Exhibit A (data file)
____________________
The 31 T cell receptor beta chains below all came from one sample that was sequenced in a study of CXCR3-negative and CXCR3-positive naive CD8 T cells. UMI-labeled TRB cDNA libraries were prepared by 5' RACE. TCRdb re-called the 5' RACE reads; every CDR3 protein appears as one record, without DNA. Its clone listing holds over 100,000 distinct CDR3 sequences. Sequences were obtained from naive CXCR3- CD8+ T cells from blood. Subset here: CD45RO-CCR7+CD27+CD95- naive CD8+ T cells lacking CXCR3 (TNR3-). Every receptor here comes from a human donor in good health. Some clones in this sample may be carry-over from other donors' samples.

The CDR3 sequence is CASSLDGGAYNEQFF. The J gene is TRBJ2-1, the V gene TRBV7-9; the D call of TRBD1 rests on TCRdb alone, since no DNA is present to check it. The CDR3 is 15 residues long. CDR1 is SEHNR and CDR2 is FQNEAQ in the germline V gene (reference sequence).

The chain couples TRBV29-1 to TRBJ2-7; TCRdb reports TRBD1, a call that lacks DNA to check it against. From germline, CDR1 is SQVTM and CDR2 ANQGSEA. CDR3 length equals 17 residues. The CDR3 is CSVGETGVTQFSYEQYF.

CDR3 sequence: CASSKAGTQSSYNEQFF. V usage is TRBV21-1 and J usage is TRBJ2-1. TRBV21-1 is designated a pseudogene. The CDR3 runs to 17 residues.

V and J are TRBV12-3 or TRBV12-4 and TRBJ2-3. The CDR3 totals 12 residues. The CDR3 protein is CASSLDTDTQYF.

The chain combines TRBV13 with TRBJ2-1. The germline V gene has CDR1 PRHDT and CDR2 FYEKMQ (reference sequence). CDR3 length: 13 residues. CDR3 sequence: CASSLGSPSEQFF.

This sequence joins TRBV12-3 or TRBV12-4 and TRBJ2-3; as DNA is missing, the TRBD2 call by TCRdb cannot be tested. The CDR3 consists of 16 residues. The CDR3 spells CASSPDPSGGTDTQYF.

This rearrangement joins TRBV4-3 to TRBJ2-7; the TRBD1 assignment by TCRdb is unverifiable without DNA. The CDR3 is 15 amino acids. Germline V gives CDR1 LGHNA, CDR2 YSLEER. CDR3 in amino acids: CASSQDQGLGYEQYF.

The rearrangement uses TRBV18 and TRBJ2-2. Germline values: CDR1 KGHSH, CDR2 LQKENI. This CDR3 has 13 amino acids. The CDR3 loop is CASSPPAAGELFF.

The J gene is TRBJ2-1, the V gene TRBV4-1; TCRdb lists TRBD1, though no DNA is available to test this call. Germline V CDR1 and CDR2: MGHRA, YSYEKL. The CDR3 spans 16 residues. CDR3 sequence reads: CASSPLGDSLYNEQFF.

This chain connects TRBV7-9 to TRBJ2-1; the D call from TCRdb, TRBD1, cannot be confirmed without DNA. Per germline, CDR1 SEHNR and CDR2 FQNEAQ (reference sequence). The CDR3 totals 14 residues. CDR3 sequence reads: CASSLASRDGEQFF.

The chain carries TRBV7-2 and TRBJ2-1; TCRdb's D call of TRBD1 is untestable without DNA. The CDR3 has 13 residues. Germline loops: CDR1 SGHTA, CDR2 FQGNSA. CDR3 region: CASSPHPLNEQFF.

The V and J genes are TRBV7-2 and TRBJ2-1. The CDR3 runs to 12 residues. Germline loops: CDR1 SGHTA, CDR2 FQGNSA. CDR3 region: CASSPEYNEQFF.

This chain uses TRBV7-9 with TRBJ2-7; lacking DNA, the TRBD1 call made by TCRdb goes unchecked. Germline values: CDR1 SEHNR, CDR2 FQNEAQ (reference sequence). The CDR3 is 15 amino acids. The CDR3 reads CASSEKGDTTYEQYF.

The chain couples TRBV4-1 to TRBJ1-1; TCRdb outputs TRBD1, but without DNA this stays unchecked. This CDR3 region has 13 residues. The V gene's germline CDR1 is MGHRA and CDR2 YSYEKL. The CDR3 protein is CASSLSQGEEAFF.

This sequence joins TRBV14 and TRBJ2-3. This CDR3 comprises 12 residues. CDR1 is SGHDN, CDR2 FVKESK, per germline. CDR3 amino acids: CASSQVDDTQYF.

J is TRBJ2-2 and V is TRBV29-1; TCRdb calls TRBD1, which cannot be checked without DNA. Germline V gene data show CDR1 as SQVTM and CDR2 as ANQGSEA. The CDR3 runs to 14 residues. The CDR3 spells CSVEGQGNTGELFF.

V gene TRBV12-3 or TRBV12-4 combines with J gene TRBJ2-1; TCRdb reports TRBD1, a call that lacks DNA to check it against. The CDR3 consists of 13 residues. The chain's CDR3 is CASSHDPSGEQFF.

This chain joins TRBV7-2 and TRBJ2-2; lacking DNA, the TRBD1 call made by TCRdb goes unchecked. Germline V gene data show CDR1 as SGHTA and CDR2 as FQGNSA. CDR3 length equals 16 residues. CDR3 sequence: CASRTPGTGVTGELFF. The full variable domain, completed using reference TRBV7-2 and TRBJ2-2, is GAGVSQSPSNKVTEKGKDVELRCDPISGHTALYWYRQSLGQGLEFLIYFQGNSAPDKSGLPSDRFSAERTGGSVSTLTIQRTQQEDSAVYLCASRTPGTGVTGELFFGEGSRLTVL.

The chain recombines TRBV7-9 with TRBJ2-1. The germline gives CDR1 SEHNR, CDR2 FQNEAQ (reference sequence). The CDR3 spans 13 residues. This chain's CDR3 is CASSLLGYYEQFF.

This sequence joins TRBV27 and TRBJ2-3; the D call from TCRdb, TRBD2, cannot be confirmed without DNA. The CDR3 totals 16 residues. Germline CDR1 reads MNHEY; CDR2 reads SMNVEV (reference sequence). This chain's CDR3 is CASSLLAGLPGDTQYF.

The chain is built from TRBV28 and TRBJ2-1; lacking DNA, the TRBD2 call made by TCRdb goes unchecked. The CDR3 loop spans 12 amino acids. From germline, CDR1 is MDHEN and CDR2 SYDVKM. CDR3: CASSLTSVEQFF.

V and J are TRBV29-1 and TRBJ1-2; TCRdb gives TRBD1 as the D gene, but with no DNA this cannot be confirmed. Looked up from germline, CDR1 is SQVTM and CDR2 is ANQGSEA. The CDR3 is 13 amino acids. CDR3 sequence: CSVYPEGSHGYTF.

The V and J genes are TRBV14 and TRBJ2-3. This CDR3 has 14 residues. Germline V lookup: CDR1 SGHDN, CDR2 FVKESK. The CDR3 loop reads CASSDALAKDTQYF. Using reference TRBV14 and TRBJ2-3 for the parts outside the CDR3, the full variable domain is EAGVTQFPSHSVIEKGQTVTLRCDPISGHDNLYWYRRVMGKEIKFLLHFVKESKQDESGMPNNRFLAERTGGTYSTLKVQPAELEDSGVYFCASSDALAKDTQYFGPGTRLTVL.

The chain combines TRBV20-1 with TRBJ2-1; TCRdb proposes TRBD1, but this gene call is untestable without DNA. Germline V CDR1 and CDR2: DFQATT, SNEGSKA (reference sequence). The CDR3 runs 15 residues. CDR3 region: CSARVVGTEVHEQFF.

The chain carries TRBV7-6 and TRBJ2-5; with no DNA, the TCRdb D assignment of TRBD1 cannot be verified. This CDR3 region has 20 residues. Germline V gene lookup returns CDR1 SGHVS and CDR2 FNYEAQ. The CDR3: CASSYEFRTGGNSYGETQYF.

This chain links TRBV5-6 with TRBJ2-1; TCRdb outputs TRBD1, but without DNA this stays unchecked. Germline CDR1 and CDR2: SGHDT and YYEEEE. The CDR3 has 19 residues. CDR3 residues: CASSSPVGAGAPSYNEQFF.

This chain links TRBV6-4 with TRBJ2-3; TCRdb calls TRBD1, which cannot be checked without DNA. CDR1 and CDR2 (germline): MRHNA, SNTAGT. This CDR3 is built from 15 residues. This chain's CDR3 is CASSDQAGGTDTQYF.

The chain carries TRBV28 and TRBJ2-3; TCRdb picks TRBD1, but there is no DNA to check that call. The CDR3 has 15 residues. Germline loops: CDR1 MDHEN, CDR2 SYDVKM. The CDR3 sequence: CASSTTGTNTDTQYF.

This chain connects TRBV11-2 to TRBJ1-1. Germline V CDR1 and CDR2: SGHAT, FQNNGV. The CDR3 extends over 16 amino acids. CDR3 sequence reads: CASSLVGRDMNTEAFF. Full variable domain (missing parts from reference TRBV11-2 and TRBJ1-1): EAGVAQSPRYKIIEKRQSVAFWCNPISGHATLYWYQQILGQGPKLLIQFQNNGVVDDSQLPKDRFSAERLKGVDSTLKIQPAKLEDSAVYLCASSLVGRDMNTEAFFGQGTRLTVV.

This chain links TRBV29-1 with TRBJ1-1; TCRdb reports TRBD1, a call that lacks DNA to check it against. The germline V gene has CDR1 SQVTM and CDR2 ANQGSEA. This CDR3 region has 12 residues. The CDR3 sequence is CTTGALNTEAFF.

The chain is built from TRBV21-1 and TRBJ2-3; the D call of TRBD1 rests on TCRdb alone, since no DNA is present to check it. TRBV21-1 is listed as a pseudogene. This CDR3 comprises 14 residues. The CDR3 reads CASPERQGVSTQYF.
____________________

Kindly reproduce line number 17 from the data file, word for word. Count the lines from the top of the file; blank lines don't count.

J is TRBJ2-2 and V is TRBV29-1; TCRdb calls TRBD1, which cannot be checked without DNA. Germline V gene data show CDR1 as SQVTM and CDR2 as ANQGSEA. The CDR3 runs to 14 residues. The CDR3 spells CSVEGQGNTGELFF.